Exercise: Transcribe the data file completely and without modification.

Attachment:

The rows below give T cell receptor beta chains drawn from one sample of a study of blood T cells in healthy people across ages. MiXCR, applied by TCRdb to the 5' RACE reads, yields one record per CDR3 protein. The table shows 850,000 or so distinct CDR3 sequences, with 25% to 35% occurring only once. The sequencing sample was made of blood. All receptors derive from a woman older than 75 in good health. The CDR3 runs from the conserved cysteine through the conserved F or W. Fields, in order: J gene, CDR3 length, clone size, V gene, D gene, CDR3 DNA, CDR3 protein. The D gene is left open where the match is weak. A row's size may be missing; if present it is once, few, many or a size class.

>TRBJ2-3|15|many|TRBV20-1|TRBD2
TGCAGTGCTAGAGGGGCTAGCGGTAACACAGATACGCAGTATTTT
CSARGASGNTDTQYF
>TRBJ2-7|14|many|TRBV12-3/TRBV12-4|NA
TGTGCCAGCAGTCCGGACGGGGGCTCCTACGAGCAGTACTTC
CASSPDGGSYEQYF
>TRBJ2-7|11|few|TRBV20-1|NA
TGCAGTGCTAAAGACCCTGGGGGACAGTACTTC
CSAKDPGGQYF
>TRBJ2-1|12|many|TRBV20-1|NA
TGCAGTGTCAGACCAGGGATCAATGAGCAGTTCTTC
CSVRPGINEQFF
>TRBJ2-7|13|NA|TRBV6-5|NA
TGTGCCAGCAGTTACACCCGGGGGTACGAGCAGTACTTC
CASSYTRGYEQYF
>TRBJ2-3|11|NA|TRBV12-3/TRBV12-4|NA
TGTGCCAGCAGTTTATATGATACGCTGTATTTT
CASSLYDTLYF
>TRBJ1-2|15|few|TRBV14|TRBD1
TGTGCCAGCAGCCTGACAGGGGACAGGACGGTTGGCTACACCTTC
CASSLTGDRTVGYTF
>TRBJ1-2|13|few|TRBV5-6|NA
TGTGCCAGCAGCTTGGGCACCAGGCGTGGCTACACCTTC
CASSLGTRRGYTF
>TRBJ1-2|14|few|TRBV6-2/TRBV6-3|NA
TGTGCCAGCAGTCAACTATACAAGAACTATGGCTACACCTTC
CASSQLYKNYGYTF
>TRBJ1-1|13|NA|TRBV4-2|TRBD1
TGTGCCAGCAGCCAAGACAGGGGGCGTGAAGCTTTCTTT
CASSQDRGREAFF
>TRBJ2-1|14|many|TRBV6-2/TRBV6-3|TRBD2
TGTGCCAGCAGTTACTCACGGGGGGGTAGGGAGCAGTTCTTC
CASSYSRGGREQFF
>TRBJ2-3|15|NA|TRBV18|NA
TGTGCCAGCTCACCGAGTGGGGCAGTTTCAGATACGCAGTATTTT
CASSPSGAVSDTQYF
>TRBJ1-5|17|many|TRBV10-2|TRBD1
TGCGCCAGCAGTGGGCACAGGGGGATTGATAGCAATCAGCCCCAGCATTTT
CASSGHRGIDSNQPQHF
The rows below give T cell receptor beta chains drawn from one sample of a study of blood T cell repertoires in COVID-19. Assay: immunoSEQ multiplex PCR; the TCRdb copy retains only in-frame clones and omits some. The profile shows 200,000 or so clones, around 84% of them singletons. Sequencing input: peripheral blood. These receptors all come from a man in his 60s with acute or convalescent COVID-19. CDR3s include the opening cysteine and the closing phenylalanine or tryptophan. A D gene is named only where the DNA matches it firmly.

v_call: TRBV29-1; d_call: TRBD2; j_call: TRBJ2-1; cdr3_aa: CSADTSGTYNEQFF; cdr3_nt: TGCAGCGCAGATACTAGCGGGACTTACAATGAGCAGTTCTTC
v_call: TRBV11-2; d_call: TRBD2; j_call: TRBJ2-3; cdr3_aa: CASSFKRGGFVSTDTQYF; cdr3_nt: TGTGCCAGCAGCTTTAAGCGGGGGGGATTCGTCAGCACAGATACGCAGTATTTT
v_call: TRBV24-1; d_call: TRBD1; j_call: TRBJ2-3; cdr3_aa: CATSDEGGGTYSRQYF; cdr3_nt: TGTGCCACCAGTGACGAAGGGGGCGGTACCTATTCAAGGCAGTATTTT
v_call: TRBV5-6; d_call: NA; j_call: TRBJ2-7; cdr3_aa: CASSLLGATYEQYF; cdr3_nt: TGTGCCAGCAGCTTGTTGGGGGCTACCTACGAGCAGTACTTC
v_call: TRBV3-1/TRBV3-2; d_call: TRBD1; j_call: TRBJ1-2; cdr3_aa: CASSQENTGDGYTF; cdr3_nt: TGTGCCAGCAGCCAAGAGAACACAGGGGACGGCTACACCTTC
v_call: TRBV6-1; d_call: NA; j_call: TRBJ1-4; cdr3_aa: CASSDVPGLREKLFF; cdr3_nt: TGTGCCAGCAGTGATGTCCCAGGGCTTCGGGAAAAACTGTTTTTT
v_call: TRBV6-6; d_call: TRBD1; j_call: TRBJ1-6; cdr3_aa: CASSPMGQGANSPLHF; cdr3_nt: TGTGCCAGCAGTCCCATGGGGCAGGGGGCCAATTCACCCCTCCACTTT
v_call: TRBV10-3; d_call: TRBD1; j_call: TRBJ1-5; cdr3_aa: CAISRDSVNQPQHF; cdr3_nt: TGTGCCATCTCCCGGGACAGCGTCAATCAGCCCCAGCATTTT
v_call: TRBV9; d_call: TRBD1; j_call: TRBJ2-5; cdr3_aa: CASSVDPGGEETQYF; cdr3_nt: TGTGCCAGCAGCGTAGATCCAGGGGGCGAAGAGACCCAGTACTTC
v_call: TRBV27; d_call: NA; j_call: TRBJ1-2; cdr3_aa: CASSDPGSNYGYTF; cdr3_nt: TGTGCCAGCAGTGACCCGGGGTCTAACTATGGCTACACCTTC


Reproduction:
The rows below give T cell receptor beta chains drawn from one sample of a study of blood T cells in healthy people across ages. MiXCR, applied by TCRdb to the 5' RACE reads, yields one record per CDR3 protein. The table shows 850,000 or so distinct CDR3 sequences, with 25% to 35% occurring only once. The sequencing sample was made of blood. All receptors derive from a woman older than 75 in good health. The CDR3 runs from the conserved cysteine through the conserved F or W. Fields, in order: J gene, CDR3 length, clone size, V gene, D gene, CDR3 DNA, CDR3 protein. The D gene is left open where the match is weak. A row's size may be missing; if present it is once, few, many or a size class.

>TRBJ2-3|15|many|TRBV20-1|TRBD2
TGCAGTGCTAGAGGGGCTAGCGGTAACACAGATACGCAGTATTTT
CSARGASGNTDTQYF
>TRBJ2-7|14|many|TRBV12-3/TRBV12-4|NA
TGTGCCAGCAGTCCGGACGGGGGCTCCTACGAGCAGTACTTC
CASSPDGGSYEQYF
>TRBJ2-7|11|few|TRBV20-1|NA
TGCAGTGCTAAAGACCCTGGGGGACAGTACTTC
CSAKDPGGQYF
>TRBJ2-1|12|many|TRBV20-1|NA
TGCAGTGTCAGACCAGGGATCAATGAGCAGTTCTTC
CSVRPGINEQFF
>TRBJ2-7|13|NA|TRBV6-5|NA
TGTGCCAGCAGTTACACCCGGGGGTACGAGCAGTACTTC
CASSYTRGYEQYF
>TRBJ2-3|11|NA|TRBV12-3/TRBV12-4|NA
TGTGCCAGCAGTTTATATGATACGCTGTATTTT
CASSLYDTLYF
>TRBJ1-2|15|few|TRBV14|TRBD1
TGTGCCAGCAGCCTGACAGGGGACAGGACGGTTGGCTACACCTTC
CASSLTGDRTVGYTF
>TRBJ1-2|13|few|TRBV5-6|NA
TGTGCCAGCAGCTTGGGCACCAGGCGTGGCTACACCTTC
CASSLGTRRGYTF
>TRBJ1-2|14|few|TRBV6-2/TRBV6-3|NA
TGTGCCAGCAGTCAACTATACAAGAACTATGGCTACACCTTC
CASSQLYKNYGYTF
>TRBJ1-1|13|NA|TRBV4-2|TRBD1
TGTGCCAGCAGCCAAGACAGGGGGCGTGAAGCTTTCTTT
CASSQDRGREAFF
>TRBJ2-1|14|many|TRBV6-2/TRBV6-3|TRBD2
TGTGCCAGCAGTTACTCACGGGGGGGTAGGGAGCAGTTCTTC
CASSYSRGGREQFF
>TRBJ2-3|15|NA|TRBV18|NA
TGTGCCAGCTCACCGAGTGGGGCAGTTTCAGATACGCAGTATTTT
CASSPSGAVSDTQYF
>TRBJ1-5|17|many|TRBV10-2|TRBD1
TGCGCCAGCAGTGGGCACAGGGGGATTGATAGCAATCAGCCCCAGCATTTT
CASSGHRGIDSNQPQHF
The rows below give T cell receptor beta chains drawn from one sample of a study of blood T cell repertoires in COVID-19. Assay: immunoSEQ multiplex PCR; the TCRdb copy retains only in-frame clones and omits some. The profile shows 200,000 or so clones, around 84% of them singletons. Sequencing input: peripheral blood. These receptors all come from a man in his 60s with acute or convalescent COVID-19. CDR3s include the opening cysteine and the closing phenylalanine or tryptophan. A D gene is named only where the DNA matches it firmly.

v_call: TRBV29-1; d_call: TRBD2; j_call: TRBJ2-1; cdr3_aa: CSADTSGTYNEQFF; cdr3_nt: TGCAGCGCAGATACTAGCGGGACTTACAATGAGCAGTTCTTC
v_call: TRBV11-2; d_call: TRBD2; j_call: TRBJ2-3; cdr3_aa: CASSFKRGGFVSTDTQYF; cdr3_nt: TGTGCCAGCAGCTTTAAGCGGGGGGGATTCGTCAGCACAGATACGCAGTATTTT
v_call: TRBV24-1; d_call: TRBD1; j_call: TRBJ2-3; cdr3_aa: CATSDEGGGTYSRQYF; cdr3_nt: TGTGCCACCAGTGACGAAGGGGGCGGTACCTATTCAAGGCAGTATTTT
v_call: TRBV5-6; d_call: NA; j_call: TRBJ2-7; cdr3_aa: CASSLLGATYEQYF; cdr3_nt: TGTGCCAGCAGCTTGTTGGGGGCTACCTACGAGCAGTACTTC
v_call: TRBV3-1/TRBV3-2; d_call: TRBD1; j_call: TRBJ1-2; cdr3_aa: CASSQENTGDGYTF; cdr3_nt: TGTGCCAGCAGCCAAGAGAACACAGGGGACGGCTACACCTTC
v_call: TRBV6-1; d_call: NA; j_call: TRBJ1-4; cdr3_aa: CASSDVPGLREKLFF; cdr3_nt: TGTGCCAGCAGTGATGTCCCAGGGCTTCGGGAAAAACTGTTTTTT
v_call: TRBV6-6; d_call: TRBD1; j_call: TRBJ1-6; cdr3_aa: CASSPMGQGANSPLHF; cdr3_nt: TGTGCCAGCAGTCCCATGGGGCAGGGGGCCAATTCACCCCTCCACTTT
v_call: TRBV10-3; d_call: TRBD1; j_call: TRBJ1-5; cdr3_aa: CAISRDSVNQPQHF; cdr3_nt: TGTGCCATCTCCCGGGACAGCGTCAATCAGCCCCAGCATTTT
v_call: TRBV9; d_call: TRBD1; j_call: TRBJ2-5; cdr3_aa: CASSVDPGGEETQYF; cdr3_nt: TGTGCCAGCAGCGTAGATCCAGGGGGCGAAGAGACCCAGTACTTC
v_call: TRBV27; d_call: NA; j_call: TRBJ1-2; cdr3_aa: CASSDPGSNYGYTF; cdr3_nt: TGTGCCAGCAGTGACCCGGGGTCTAACTATGGCTACACCTTC